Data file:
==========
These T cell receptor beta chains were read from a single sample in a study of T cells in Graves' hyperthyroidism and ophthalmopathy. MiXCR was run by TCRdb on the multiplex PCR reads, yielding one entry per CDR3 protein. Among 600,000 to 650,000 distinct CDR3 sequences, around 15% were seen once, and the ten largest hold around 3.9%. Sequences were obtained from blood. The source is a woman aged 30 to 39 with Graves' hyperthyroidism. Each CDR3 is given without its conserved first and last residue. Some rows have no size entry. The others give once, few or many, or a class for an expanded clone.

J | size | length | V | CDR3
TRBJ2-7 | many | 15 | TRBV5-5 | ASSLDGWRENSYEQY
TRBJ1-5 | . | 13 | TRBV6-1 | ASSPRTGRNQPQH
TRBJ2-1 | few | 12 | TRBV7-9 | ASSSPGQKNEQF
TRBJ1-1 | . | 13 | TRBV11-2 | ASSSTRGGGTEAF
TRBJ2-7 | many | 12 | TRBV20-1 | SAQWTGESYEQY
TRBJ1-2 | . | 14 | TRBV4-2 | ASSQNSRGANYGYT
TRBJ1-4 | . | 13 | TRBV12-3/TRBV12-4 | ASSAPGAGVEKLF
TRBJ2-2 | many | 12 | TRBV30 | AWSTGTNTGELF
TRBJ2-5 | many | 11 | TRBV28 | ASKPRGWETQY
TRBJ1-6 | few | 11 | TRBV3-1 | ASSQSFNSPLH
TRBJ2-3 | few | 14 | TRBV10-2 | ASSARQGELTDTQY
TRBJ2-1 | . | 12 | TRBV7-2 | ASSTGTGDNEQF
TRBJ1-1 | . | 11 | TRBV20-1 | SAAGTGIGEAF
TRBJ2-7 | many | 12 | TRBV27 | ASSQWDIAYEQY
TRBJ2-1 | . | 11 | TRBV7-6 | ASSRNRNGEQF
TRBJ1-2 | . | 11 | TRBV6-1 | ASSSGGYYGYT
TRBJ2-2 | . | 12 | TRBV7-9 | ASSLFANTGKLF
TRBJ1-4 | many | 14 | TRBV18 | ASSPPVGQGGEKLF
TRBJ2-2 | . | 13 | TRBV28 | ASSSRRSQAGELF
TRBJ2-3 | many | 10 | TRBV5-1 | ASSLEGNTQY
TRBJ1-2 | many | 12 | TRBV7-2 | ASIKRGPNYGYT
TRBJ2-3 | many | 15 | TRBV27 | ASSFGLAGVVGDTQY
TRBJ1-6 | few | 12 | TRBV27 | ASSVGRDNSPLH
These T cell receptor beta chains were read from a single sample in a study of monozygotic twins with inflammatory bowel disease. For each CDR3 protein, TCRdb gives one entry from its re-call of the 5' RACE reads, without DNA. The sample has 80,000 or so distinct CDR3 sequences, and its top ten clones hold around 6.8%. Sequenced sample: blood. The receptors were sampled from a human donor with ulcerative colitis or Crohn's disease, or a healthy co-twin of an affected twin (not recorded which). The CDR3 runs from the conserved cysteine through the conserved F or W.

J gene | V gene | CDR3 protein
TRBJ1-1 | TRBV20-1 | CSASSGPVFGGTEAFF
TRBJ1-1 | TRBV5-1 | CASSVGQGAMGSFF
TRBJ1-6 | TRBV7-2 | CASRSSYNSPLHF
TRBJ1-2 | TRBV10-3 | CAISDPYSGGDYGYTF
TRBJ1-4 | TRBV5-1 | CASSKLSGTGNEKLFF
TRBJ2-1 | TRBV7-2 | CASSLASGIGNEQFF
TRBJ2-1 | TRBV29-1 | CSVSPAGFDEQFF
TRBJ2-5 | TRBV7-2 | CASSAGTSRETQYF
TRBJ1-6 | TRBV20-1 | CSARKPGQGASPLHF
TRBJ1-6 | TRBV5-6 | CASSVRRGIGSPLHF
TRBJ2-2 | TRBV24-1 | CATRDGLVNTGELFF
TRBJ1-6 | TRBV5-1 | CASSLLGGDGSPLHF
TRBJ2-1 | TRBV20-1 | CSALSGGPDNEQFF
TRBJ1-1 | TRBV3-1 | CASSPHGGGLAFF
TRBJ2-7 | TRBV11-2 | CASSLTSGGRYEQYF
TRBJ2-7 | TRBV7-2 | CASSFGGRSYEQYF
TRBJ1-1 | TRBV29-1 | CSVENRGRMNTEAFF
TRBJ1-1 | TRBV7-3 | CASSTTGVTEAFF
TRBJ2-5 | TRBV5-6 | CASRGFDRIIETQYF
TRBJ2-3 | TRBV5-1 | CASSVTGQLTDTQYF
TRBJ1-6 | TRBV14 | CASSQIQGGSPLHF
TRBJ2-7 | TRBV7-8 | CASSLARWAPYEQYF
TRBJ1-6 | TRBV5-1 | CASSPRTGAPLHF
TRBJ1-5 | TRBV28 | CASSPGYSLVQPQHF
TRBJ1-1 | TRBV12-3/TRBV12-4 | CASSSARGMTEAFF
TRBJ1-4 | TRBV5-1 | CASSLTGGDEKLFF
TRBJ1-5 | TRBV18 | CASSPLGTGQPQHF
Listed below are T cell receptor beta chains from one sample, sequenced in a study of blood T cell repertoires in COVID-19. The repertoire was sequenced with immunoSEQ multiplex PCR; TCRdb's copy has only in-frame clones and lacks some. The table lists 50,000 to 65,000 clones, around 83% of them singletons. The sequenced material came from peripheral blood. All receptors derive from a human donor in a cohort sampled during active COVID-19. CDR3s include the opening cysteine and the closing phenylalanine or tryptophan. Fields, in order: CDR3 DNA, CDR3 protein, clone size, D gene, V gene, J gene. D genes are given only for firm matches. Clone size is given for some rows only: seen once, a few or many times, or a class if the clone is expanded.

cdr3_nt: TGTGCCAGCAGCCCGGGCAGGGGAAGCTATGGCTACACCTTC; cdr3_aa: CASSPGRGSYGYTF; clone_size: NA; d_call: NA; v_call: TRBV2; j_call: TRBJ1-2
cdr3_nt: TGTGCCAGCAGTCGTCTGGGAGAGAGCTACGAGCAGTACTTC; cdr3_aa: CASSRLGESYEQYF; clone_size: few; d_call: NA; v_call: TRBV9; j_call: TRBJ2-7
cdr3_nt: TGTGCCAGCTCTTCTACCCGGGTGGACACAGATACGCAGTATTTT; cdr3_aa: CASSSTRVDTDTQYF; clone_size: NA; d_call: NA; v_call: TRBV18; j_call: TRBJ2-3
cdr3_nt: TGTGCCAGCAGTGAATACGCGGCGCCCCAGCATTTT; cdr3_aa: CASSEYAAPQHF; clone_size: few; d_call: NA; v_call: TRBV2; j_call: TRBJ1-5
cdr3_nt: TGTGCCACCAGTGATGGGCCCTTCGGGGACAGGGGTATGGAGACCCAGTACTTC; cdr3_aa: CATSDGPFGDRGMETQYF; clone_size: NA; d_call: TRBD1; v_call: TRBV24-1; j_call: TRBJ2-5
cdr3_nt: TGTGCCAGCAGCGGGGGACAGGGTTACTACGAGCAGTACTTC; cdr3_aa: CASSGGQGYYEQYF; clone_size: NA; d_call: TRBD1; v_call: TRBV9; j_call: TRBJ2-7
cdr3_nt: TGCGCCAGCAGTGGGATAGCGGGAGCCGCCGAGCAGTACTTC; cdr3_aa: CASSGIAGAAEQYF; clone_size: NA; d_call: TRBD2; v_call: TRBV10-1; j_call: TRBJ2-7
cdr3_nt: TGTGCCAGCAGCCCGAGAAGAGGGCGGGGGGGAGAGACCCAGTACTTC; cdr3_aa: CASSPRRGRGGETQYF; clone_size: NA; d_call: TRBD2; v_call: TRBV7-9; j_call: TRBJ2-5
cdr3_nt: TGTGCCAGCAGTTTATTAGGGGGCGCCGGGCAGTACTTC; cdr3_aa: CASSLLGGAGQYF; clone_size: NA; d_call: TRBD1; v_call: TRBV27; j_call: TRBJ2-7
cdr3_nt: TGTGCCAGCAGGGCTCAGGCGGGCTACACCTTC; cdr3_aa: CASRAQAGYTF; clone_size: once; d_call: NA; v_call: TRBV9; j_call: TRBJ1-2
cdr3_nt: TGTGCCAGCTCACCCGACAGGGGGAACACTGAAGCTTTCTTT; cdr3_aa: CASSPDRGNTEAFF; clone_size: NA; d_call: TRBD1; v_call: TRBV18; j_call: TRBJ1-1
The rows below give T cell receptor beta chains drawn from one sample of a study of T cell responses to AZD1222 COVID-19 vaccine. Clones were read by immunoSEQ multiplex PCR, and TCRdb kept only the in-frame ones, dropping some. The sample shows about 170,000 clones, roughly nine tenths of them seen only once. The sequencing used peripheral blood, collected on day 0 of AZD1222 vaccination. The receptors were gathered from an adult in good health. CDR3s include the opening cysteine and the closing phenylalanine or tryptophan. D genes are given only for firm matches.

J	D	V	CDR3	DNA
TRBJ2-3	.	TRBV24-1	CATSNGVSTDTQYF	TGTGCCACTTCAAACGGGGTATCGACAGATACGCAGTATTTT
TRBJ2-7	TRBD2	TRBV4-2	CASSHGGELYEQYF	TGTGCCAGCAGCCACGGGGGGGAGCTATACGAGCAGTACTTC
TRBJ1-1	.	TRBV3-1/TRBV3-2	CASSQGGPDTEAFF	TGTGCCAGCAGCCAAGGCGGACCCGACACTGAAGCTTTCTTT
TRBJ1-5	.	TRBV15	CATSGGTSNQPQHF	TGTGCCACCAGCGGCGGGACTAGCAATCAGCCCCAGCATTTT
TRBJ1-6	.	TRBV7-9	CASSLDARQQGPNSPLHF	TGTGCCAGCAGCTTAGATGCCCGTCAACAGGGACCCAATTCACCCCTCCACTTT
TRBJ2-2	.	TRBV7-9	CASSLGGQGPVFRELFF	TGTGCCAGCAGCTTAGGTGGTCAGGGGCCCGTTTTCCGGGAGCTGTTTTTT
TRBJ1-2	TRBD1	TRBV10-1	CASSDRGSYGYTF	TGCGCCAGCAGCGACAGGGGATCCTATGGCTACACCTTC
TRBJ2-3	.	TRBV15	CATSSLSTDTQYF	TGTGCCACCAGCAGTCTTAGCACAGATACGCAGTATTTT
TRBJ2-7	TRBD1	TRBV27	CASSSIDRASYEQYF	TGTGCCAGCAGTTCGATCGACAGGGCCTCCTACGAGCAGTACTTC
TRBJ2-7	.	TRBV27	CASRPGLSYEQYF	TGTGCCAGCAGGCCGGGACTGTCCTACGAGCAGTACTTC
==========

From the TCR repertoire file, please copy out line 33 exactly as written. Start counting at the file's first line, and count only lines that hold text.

TRBJ2-1 | TRBV7-2 | CASSLASGIGNEQFF